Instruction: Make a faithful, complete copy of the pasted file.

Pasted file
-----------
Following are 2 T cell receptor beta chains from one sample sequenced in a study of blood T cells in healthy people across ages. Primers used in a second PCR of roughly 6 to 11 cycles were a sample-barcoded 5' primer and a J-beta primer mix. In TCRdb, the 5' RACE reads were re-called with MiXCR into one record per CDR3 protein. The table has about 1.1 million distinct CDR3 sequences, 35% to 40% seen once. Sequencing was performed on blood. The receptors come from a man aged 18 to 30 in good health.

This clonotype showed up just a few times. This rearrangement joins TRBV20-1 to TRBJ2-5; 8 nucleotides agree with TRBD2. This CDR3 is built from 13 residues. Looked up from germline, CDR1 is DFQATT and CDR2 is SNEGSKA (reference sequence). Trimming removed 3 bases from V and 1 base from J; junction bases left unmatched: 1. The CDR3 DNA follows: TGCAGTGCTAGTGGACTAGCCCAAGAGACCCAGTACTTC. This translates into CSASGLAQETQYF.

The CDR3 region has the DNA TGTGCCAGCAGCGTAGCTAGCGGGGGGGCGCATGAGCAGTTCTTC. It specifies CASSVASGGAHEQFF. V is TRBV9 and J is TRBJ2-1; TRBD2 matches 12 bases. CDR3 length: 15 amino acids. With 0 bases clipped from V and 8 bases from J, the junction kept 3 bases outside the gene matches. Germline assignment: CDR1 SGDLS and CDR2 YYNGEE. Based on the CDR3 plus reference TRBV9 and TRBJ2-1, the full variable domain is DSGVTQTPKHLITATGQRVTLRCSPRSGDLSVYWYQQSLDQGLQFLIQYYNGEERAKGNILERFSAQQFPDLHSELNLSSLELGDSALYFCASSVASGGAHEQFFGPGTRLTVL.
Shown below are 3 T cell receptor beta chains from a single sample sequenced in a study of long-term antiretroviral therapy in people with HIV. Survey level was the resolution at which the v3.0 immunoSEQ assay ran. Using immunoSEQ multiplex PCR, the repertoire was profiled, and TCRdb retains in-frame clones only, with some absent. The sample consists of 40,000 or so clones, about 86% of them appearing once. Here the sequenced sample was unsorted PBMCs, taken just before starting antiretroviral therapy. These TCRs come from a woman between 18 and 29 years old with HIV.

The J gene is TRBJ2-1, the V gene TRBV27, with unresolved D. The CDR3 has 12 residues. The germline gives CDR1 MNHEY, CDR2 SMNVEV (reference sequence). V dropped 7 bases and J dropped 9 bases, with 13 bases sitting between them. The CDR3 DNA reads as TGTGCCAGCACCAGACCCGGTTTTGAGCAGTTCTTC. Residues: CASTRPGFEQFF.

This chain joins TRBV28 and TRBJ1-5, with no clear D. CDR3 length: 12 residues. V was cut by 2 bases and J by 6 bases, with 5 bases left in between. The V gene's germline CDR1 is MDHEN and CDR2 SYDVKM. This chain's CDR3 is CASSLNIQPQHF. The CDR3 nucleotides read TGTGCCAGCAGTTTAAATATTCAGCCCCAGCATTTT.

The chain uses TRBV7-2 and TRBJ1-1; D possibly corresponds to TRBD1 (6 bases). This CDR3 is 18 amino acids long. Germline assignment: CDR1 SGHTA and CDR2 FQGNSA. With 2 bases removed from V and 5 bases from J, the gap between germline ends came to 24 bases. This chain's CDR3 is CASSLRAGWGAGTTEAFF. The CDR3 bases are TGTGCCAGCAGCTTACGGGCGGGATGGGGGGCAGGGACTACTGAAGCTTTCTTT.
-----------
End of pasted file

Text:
Following are 2 T cell receptor beta chains from one sample sequenced in a study of blood T cells in healthy people across ages. Primers used in a second PCR of roughly 6 to 11 cycles were a sample-barcoded 5' primer and a J-beta primer mix. In TCRdb, the 5' RACE reads were re-called with MiXCR into one record per CDR3 protein. The table has about 1.1 million distinct CDR3 sequences, 35% to 40% seen once. Sequencing was performed on blood. The receptors come from a man aged 18 to 30 in good health.

This clonotype showed up just a few times. This rearrangement joins TRBV20-1 to TRBJ2-5; 8 nucleotides agree with TRBD2. This CDR3 is built from 13 residues. Looked up from germline, CDR1 is DFQATT and CDR2 is SNEGSKA (reference sequence). Trimming removed 3 bases from V and 1 base from J; junction bases left unmatched: 1. The CDR3 DNA follows: TGCAGTGCTAGTGGACTAGCCCAAGAGACCCAGTACTTC. This translates into CSASGLAQETQYF.

The CDR3 region has the DNA TGTGCCAGCAGCGTAGCTAGCGGGGGGGCGCATGAGCAGTTCTTC. It specifies CASSVASGGAHEQFF. V is TRBV9 and J is TRBJ2-1; TRBD2 matches 12 bases. CDR3 length: 15 amino acids. With 0 bases clipped from V and 8 bases from J, the junction kept 3 bases outside the gene matches. Germline assignment: CDR1 SGDLS and CDR2 YYNGEE. Based on the CDR3 plus reference TRBV9 and TRBJ2-1, the full variable domain is DSGVTQTPKHLITATGQRVTLRCSPRSGDLSVYWYQQSLDQGLQFLIQYYNGEERAKGNILERFSAQQFPDLHSELNLSSLELGDSALYFCASSVASGGAHEQFFGPGTRLTVL.
Shown below are 3 T cell receptor beta chains from a single sample sequenced in a study of long-term antiretroviral therapy in people with HIV. Survey level was the resolution at which the v3.0 immunoSEQ assay ran. Using immunoSEQ multiplex PCR, the repertoire was profiled, and TCRdb retains in-frame clones only, with some absent. The sample consists of 40,000 or so clones, about 86% of them appearing once. Here the sequenced sample was unsorted PBMCs, taken just before starting antiretroviral therapy. These TCRs come from a woman between 18 and 29 years old with HIV.

The J gene is TRBJ2-1, the V gene TRBV27, with unresolved D. The CDR3 has 12 residues. The germline gives CDR1 MNHEY, CDR2 SMNVEV (reference sequence). V dropped 7 bases and J dropped 9 bases, with 13 bases sitting between them. The CDR3 DNA reads as TGTGCCAGCACCAGACCCGGTTTTGAGCAGTTCTTC. Residues: CASTRPGFEQFF.

This chain joins TRBV28 and TRBJ1-5, with no clear D. CDR3 length: 12 residues. V was cut by 2 bases and J by 6 bases, with 5 bases left in between. The V gene's germline CDR1 is MDHEN and CDR2 SYDVKM. This chain's CDR3 is CASSLNIQPQHF. The CDR3 nucleotides read TGTGCCAGCAGTTTAAATATTCAGCCCCAGCATTTT.

The chain uses TRBV7-2 and TRBJ1-1; D possibly corresponds to TRBD1 (6 bases). This CDR3 is 18 amino acids long. Germline assignment: CDR1 SGHTA and CDR2 FQGNSA. With 2 bases removed from V and 5 bases from J, the gap between germline ends came to 24 bases. This chain's CDR3 is CASSLRAGWGAGTTEAFF. The CDR3 bases are TGTGCCAGCAGCTTACGGGCGGGATGGGGGGCAGGGACTACTGAAGCTTTCTTT.